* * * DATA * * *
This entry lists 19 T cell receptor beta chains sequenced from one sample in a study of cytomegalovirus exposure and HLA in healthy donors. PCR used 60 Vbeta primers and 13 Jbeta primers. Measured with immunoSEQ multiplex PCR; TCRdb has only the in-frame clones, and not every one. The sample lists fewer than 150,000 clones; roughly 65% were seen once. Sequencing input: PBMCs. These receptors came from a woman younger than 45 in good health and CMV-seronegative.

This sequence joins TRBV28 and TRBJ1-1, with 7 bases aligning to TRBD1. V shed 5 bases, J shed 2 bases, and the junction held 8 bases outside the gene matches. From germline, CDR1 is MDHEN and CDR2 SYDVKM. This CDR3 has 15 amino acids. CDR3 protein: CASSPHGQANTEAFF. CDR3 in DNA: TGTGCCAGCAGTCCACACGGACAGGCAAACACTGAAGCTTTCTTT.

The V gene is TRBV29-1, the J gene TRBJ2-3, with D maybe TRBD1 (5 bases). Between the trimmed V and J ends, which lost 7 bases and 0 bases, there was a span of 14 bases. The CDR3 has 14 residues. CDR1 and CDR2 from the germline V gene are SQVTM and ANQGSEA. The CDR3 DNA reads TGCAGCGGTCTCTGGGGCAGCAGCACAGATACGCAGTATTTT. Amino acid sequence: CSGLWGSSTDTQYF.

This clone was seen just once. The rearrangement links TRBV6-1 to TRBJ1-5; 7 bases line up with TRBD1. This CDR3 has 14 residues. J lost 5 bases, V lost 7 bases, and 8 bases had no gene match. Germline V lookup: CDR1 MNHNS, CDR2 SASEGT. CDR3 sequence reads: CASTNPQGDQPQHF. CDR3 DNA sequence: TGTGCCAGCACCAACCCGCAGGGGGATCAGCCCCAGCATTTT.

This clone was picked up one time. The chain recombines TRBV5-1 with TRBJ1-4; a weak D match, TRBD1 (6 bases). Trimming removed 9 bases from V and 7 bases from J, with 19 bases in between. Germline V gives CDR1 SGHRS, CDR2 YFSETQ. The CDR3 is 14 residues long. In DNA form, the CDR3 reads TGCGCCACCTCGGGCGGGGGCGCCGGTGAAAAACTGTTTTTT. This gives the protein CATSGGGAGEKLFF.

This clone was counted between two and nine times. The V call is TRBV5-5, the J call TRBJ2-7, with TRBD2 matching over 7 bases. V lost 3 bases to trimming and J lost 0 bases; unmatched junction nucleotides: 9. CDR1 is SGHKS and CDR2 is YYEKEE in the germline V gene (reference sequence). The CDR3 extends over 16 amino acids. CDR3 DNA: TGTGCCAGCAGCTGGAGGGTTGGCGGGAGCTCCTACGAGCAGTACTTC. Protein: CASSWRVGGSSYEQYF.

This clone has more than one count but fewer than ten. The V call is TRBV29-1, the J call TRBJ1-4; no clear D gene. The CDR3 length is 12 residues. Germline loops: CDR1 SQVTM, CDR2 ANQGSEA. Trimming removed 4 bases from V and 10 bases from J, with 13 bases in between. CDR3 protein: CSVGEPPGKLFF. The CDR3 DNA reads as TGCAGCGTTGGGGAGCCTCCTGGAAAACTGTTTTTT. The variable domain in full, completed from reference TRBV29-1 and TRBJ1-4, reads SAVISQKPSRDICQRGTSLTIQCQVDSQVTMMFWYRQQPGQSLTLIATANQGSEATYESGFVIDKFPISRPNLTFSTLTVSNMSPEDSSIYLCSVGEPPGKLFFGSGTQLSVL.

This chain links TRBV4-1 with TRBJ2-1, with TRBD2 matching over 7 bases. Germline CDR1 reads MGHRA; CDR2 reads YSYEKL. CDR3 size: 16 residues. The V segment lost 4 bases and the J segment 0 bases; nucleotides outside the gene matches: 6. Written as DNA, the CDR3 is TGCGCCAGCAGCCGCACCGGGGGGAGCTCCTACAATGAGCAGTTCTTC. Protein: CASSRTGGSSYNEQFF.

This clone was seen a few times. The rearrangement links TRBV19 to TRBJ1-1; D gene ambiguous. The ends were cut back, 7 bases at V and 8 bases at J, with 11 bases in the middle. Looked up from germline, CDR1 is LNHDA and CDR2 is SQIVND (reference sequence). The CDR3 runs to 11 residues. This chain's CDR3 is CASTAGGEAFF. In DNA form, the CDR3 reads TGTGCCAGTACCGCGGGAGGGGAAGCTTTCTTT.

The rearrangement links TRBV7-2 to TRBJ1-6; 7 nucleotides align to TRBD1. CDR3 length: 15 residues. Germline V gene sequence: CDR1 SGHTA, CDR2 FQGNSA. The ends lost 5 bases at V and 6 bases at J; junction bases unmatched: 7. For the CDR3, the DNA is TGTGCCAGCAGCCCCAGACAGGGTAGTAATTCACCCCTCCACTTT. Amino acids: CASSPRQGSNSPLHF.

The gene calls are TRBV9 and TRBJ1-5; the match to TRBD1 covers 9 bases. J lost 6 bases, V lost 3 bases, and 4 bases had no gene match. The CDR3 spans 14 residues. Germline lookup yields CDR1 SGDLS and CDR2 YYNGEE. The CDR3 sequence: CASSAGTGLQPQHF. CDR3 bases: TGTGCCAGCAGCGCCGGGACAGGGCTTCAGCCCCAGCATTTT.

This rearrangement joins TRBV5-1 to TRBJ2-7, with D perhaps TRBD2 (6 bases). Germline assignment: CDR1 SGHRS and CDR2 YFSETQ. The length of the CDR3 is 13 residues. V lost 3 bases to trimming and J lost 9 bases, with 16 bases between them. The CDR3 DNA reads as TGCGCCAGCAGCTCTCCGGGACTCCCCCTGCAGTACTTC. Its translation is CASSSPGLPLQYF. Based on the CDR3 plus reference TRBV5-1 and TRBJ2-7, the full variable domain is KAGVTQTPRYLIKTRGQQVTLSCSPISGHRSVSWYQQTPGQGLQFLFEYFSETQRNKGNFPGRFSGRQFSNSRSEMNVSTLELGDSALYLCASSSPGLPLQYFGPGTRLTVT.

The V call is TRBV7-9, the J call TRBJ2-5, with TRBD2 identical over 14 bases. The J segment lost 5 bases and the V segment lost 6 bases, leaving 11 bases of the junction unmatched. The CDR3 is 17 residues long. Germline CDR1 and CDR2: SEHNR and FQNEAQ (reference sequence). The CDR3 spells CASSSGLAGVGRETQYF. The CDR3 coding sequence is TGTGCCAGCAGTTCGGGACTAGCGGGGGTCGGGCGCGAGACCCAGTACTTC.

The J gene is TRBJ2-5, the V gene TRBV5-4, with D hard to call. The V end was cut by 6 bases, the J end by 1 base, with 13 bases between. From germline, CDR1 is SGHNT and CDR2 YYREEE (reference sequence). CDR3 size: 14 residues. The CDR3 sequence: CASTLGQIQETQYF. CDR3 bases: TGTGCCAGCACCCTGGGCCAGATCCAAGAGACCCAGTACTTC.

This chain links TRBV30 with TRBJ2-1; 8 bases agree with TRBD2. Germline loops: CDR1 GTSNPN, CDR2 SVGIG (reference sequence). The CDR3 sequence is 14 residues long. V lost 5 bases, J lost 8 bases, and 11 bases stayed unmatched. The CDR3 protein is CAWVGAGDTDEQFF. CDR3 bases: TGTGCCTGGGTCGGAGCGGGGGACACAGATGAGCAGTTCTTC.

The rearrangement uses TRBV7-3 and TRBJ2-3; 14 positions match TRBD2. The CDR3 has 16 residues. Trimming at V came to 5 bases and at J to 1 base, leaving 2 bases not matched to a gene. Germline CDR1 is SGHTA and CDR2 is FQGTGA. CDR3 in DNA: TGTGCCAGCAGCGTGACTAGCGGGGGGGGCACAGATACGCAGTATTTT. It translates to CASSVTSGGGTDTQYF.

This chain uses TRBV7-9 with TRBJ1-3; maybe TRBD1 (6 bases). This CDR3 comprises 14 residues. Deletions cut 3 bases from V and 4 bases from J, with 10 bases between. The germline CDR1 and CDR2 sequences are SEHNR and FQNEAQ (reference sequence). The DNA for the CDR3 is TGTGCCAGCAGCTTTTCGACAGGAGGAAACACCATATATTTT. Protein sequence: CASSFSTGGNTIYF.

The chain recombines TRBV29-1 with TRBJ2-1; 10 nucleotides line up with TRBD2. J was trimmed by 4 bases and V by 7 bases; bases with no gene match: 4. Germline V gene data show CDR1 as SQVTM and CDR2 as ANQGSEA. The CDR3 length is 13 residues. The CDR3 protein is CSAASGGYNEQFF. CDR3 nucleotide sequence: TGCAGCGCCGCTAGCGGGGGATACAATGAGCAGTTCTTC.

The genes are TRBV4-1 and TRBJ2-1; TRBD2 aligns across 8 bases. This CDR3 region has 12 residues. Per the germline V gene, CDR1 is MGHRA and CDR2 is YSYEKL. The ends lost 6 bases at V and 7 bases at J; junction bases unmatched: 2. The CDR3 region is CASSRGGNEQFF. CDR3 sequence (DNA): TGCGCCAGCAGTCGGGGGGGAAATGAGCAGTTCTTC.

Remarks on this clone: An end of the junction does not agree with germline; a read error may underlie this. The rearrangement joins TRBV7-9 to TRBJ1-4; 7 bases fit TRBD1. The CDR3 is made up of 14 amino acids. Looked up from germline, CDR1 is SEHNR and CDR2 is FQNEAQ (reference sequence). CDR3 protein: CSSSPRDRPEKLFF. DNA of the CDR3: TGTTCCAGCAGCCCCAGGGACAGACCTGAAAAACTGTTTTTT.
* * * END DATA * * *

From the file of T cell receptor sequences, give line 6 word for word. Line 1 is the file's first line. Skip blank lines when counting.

This clone was counted between two and nine times. The V call is TRBV5-5, the J call TRBJ2-7, with TRBD2 matching over 7 bases. V lost 3 bases to trimming and J lost 0 bases; unmatched junction nucleotides: 9. CDR1 is SGHKS and CDR2 is YYEKEE in the germline V gene (reference sequence). The CDR3 extends over 16 amino acids. CDR3 DNA: TGTGCCAGCAGCTGGAGGGTTGGCGGGAGCTCCTACGAGCAGTACTTC. Protein: CASSWRVGGSSYEQYF.